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Turkey widening its rift with the U.S.

Turkish foreign minister Cavusoglu at a press conference
Turkish Foreign Affairs minister Mevlut Cavusoglu at a press conference in Istanbul in January 2018. Photo: Yasin Akgul / AFP / Getty Images)

Turkey helped create ISIS by providing weapons, money and logistics to jihadis beginning in 2014. The “jihadi highway” from Sanliurfa in Turkey to Raqqa in Syria was a project of Turkey’s National Intelligence Agency. Turkish journalists who reported on the agency's involvement were charged with “supporting terrorism” and locked up.

Yet in a New York Times op-ed Turkey's Foreign Minister Mevlut Cavusoglu disparages Syrian Kurdish fighters (the YPG) as a terror group, despite acknowledging the Islamic State as a "common enemy." Not only is the group not on the State Department’s Foreign Terrorist Organizations list, it has fought the Islamic State alongside 2,000 U.S. Special Forces and lost roughly 650 of its members while liberating Raqqa. The YPG is America’s best ally in Syria.

Unlike Turkey, which is increasingly Islamist, Kurds are secular and staunchly pro-American. Kurdish administration in Syria is a model of grass-roots democracy, environmental sustainability and women’s empowerment.

In contrast, Erdogan’s Justice and Development Party functions like a branch of the Muslim Brotherhood. Erdogan recently called working women “half people” who are “deficient.”

Cavusoglu accuses the U.S. of undermining NATO through its support of the YPG. It is Turkey that has betrayed the alliance by, for example, purchasing S-400 missiles from Russia.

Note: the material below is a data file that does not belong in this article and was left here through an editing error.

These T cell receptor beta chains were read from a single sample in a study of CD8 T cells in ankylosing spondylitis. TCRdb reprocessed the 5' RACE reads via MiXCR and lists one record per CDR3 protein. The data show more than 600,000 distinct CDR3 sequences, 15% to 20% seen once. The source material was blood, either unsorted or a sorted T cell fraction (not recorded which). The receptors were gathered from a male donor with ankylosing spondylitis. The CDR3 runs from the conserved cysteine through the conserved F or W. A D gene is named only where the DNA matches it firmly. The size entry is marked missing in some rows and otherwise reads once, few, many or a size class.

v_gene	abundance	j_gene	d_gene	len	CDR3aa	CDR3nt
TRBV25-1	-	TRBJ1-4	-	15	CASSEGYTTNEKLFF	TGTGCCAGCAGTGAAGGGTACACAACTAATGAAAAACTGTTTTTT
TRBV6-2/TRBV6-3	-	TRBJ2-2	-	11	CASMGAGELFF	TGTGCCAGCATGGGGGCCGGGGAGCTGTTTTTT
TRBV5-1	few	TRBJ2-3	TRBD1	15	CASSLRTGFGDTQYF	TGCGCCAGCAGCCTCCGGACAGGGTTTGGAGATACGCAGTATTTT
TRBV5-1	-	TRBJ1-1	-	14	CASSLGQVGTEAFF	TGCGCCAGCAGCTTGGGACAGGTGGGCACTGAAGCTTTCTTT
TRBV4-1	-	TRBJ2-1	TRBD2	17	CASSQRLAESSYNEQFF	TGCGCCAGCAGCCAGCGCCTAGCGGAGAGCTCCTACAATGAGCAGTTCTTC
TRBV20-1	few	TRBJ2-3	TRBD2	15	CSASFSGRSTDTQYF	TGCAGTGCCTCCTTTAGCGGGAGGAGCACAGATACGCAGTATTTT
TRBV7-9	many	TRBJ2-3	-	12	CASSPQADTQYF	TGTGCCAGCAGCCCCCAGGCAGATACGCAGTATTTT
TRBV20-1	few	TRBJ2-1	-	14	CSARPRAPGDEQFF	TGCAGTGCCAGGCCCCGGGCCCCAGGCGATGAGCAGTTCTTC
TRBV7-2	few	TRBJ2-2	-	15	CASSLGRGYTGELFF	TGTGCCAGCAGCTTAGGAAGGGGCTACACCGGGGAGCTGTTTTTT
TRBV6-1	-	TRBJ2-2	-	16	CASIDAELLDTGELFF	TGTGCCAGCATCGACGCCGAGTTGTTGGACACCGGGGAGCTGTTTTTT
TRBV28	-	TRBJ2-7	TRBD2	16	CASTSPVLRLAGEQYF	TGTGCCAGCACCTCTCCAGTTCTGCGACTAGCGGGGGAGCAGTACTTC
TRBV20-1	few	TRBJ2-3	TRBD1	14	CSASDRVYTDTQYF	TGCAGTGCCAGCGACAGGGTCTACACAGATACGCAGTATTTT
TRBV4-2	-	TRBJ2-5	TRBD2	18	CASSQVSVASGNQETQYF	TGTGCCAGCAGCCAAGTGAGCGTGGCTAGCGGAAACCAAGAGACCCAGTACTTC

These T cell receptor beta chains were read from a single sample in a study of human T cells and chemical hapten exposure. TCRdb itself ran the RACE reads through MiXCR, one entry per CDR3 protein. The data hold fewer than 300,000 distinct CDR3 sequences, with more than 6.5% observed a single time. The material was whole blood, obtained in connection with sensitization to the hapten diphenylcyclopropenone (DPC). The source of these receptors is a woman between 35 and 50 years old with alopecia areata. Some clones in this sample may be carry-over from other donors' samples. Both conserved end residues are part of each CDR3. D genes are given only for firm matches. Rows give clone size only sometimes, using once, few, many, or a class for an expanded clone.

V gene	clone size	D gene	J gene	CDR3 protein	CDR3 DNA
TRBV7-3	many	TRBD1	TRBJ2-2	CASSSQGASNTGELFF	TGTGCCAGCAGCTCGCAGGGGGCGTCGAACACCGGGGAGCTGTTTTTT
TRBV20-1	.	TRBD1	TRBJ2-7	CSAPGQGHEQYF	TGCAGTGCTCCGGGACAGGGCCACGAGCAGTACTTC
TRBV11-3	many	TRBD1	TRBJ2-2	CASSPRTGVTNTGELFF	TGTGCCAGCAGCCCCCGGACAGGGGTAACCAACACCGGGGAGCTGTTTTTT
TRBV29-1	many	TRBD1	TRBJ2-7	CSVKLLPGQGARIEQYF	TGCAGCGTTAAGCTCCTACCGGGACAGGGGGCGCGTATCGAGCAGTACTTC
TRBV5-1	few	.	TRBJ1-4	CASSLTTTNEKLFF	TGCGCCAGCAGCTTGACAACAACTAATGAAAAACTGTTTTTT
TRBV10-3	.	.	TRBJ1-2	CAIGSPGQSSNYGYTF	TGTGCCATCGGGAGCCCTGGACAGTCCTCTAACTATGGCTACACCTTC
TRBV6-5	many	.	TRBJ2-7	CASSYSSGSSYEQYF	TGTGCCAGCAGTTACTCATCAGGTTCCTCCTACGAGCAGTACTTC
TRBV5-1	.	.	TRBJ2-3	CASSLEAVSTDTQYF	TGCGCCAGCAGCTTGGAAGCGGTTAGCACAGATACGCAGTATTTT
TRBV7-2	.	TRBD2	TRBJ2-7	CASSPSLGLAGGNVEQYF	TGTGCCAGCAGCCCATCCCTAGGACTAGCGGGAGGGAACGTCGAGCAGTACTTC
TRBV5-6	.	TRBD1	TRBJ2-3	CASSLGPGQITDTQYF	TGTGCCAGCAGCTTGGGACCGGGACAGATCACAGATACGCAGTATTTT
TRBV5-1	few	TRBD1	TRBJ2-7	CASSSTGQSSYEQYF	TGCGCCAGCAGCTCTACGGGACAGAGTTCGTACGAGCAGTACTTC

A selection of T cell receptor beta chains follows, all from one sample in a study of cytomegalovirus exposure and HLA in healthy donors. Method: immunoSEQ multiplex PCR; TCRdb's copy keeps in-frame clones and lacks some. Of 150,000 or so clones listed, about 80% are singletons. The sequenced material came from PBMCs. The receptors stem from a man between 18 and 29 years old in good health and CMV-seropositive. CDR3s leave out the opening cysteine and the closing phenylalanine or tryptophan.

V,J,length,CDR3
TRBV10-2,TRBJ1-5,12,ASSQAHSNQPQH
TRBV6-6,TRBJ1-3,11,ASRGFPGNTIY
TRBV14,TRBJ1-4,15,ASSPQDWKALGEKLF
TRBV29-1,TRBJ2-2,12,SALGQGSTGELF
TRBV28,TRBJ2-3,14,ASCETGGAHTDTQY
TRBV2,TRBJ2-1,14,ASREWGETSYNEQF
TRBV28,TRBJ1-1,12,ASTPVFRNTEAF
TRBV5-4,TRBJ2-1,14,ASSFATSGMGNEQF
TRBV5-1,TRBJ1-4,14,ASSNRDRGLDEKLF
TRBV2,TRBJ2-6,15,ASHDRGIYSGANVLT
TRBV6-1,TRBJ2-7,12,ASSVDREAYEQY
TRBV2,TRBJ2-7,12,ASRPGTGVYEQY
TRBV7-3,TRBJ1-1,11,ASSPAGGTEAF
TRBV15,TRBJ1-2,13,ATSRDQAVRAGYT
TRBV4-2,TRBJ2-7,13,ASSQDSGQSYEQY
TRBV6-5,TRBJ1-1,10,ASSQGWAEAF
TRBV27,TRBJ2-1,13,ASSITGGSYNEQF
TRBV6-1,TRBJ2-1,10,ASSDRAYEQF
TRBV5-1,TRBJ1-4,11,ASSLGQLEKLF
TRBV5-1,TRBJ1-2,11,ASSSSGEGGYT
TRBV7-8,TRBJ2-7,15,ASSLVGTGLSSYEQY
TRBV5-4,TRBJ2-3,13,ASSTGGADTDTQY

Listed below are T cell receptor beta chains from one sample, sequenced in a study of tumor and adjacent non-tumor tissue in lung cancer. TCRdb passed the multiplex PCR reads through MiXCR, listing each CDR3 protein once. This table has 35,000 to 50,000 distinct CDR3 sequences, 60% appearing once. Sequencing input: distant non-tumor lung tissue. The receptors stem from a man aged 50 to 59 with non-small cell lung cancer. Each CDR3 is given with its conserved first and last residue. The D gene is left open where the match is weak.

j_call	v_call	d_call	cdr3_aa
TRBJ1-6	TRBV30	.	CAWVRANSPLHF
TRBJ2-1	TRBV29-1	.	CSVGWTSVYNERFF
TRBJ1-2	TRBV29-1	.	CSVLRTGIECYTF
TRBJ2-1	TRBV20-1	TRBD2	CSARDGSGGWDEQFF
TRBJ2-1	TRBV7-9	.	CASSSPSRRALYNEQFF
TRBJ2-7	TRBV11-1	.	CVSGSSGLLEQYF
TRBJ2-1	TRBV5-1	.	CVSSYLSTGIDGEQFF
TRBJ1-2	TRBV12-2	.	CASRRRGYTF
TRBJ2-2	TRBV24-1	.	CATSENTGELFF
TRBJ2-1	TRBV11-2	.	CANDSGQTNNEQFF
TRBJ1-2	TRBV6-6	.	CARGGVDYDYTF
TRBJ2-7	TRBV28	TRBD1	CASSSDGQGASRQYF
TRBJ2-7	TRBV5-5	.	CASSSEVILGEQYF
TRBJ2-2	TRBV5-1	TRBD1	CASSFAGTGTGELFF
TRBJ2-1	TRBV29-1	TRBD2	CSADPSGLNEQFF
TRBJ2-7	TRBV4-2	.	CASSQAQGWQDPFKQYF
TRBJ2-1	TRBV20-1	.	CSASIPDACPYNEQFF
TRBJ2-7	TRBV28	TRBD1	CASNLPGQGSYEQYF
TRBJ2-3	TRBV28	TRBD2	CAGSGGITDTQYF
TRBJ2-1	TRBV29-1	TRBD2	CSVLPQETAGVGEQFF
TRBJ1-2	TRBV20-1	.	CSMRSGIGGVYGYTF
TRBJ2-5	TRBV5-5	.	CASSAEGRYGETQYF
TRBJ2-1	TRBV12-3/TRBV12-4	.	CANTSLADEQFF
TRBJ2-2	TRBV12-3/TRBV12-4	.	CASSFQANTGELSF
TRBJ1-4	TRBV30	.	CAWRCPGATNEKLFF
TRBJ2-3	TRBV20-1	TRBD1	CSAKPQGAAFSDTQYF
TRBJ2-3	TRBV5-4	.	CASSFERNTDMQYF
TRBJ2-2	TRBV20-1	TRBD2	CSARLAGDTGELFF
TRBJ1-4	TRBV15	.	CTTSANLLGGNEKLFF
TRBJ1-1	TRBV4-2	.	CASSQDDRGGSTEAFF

The bottom line: Turkey is hostile to democracy and human rights, with little freedom of expression and more imprisoned journalists than any other country. If Turkey applied to join NATO today, it likely would not qualify for membership.

David L. Phillips is the director of Columbia University’s Program on Peace-building and Rights and the author of "An Uncertain Ally: Turkey Under Erdogan’s Dictatorship."

Axios 8 hours ago
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North Korea says it is stopping nuclear and missile testing

Kim Jong-un sits at a desk.
Kim Jong-un. Photo: STR/AFP/Getty Images

North Korean leader Kim Jong-un has announced the country will stop conducting nuclear tests and launches of intercontinental ballistic missiles starting April 21, and shut down a nuclear test site in the north side of the country, through a broadcast on the state news agency KCNA reports, and President Trump announced in a tweet, later adding quotes from the message.

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State Department report cuts references to Israeli "occupation"

A Palestinian protester at the Gaza-Israel border
A Palestinian demonstrator at a protest today near the Gaza-Israel border. Photo: Ali Jadallah/Anadolu Agency/Getty Images

The State Department dropped almost all uses of the term "occupation" from its latest annual report on the human rights situation in Israel and the Palestinian Authority.

Between the lines: This is a significant change, because the public language used by the State Department usually communicates a policy. The U.N., the E.U., Russia, China and almost all the countries in the world see the Israeli control of the West Bank, Gaza, East Jerusalem and the Golan Heights since 1967 as "military occupation." But Israel doesn't, and now the U.S. might not see it that way either.